Why the student entrepreneurship industry needs more diversity

Students are creating businesses that will affect the future of their country.

So far, they’ve created over 20,000 jobs and helped save the country millions of dollars in healthcare costs.

But many are concerned that the industry is still too male-dominated.

And they say the lack of female entrepreneurs is hindering their careers and their dreams of becoming the next Mark Zuckerberg.

Here’s what you need to know about student entrepreneurship.


How are women working in the industry?

According to the United States Census Bureau, the number of women in the United Kingdom is still less than half the number that worked in the field in 2014.

The number of female undergraduates working in entrepreneurship has dropped from 5.4% in 2015 to 3.8% in 2018.

This could be partly due to a lack of funding and mentorship.

The industry also faces a lack in visibility and recognition in the media, with the number only recently surpassing that of venture capital funding.

In the United Nations, only 4.5% of its members have at least one female member, according to a 2017 report.

But these numbers don’t reflect the entire world, according the World Economic Forum.

More than 80% of women surveyed said they wanted to work in the financial services industry, according a 2017 study.

So even as the industry continues to grow, there is still much to be done to encourage more women to enter it.

“Women are still disproportionately underrepresented in the business community,” said Susan J. Levesque, executive director of the Association for Women Entrepreneurs and an associate professor at the University of Delaware.

“I believe that it is time for women to take ownership and to take leadership positions in the entrepreneurial community.”

In fact, Levesques research shows that women are far more likely to work on their own and less likely to be able to take on senior roles in a company.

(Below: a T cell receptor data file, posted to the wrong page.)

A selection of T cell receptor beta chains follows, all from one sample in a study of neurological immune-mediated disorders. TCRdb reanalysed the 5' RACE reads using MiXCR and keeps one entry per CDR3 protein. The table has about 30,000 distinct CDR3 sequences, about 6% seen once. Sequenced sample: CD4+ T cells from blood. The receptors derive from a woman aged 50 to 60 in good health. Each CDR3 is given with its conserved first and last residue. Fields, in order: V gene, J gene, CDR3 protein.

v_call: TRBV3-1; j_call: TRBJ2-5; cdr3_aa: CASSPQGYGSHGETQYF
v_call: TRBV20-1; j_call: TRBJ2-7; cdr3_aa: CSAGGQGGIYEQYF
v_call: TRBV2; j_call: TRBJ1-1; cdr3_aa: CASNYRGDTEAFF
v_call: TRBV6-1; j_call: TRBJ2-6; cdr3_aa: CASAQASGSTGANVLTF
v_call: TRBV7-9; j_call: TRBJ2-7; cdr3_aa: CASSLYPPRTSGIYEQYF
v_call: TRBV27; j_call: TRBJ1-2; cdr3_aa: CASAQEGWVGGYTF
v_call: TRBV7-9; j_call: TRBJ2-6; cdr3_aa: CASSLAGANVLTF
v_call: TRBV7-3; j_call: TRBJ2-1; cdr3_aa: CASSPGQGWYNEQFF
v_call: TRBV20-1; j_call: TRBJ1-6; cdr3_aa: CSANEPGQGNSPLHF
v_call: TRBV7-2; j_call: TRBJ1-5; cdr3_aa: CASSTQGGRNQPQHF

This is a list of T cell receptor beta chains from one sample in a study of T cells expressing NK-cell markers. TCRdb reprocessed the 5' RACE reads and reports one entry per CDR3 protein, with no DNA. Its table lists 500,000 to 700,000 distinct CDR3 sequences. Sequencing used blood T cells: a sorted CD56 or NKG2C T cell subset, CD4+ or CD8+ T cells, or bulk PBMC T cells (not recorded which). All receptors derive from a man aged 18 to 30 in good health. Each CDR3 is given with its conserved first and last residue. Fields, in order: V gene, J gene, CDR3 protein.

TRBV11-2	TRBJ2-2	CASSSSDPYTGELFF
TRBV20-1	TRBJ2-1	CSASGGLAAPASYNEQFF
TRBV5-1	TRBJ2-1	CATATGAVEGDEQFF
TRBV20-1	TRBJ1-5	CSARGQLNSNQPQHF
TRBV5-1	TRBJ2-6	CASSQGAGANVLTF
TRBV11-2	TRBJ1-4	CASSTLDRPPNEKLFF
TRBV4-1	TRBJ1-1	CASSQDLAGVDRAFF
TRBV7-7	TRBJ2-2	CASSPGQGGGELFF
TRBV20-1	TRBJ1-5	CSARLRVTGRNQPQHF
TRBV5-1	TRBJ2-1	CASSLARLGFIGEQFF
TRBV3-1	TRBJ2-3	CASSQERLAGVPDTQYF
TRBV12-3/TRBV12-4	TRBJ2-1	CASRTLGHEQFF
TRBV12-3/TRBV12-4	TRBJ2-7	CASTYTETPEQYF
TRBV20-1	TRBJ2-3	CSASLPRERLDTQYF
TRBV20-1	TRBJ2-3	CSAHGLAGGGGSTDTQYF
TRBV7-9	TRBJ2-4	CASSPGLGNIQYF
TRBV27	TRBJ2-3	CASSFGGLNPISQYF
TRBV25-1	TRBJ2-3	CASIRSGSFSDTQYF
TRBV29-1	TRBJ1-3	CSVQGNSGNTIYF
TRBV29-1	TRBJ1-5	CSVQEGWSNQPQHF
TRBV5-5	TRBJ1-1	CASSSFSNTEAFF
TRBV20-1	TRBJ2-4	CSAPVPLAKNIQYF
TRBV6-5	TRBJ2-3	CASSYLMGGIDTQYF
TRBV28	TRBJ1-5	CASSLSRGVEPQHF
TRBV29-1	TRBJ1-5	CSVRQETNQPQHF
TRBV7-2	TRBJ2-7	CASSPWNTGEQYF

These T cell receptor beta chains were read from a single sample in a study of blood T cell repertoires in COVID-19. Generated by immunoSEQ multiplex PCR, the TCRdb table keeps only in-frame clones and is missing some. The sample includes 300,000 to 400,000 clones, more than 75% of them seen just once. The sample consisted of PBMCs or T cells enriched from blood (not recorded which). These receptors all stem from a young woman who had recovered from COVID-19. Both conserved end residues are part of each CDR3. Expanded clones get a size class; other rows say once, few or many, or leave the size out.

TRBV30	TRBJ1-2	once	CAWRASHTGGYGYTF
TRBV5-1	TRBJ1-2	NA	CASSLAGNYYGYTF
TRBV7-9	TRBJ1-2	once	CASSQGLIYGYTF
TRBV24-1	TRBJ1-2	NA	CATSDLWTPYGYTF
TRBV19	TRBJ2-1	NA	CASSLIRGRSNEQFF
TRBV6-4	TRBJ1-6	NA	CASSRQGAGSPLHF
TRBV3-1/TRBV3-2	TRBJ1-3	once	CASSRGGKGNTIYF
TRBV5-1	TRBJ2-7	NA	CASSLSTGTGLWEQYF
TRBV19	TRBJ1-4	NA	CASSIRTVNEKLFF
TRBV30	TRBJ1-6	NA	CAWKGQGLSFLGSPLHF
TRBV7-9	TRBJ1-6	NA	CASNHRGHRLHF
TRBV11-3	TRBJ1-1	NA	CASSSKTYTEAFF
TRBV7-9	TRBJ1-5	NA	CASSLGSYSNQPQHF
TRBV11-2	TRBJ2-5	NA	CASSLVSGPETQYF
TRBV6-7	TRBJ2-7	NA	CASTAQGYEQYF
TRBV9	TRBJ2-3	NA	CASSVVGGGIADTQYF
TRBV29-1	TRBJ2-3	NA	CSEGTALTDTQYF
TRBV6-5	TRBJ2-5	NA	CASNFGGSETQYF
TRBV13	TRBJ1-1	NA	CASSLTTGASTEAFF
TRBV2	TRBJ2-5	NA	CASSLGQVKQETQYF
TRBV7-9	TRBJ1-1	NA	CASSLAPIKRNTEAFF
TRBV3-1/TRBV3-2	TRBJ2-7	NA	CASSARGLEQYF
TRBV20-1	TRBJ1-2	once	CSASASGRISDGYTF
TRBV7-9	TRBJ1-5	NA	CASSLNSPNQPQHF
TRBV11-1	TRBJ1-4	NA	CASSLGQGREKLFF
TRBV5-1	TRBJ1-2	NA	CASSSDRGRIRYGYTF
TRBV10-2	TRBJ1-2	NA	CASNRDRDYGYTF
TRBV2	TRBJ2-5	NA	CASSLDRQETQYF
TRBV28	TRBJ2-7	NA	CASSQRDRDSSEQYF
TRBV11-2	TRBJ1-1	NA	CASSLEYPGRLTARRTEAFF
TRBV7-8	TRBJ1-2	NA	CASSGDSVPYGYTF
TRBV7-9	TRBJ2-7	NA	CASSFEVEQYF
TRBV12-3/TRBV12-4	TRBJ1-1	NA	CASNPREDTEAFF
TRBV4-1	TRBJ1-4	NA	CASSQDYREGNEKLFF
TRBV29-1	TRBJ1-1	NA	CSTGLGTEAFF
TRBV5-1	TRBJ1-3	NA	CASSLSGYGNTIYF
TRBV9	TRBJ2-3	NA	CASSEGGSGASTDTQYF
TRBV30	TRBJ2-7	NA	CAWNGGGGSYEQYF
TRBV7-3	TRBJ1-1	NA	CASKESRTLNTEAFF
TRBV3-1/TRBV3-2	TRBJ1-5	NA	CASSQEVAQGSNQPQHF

But there are other factors to consider when it comes to the industry’s representation.

There are still a lot of hurdles that still need to be overcome.

For one, there are no data about how many women actually work in business.

And some research suggests that there are a few barriers to overcome in order to be successful in the sector.

While women in some fields may be more likely than their male counterparts to pursue entrepreneurship, it’s not necessarily the case in every field.

For example, women tend to be more prone to depression than men, and women in other STEM fields, like computer science, are more likely not to have completed a bachelor’s degree.

And even in fields that are predominantly male, like engineering, there can be an imbalance of power between men and women.

For that reason, the gender gap in entrepreneurship is largely unknown, according Levesquez.

“The research suggests there are certain types of men and certain types or women who are more comfortable working in that specific industry,” she said.

“In general, we know that there is a gender gap, but we don’t know exactly how much of that is due to social factors and how much is due in the fact that people are trying to be supportive and not just saying ‘No.'”

But it’s also worth mentioning that some female entrepreneurs, like Sarah Schulman, an 18-year-old student in Philadelphia, believe they are more successful in their own fields because they’re willing to take a risk.

“When I started my business, I was just a high schooler, and I didn’t have a lot, so I decided to just try something I really enjoyed, and that was start a company,” Schulmans said.

In 2015, she launched a food delivery company, called Food Truck, in her hometown of Philadelphia.

But it wasn’t until after graduating from college that she made the jump to entrepreneurship.

The company is still running in Philadelphia.

“You don’t really know what the future holds until you have an opportunity to do something, and for me, that’s food delivery,” she explained.

Schulmann said that when she launched Food Truck in 2015, it was “pretty ambitious and ambitious to think of what would happen when I started a business.

But I realized that I was pretty ambitious, and so I didn’ want to go through that again.”

“When it comes down to it, I think the more ambitious you are, the more confident you are in your vision, and the more you have confidence in yourself and in what you’re doing, the better off you are,” she added.

And Schulmen said that the women in her class were a perfect fit for the company.

“They are really into entrepreneurship, and they know how to navigate a startup environment, and it made me feel like I was in a position where I could really grow and grow and really push forward,” she concluded.


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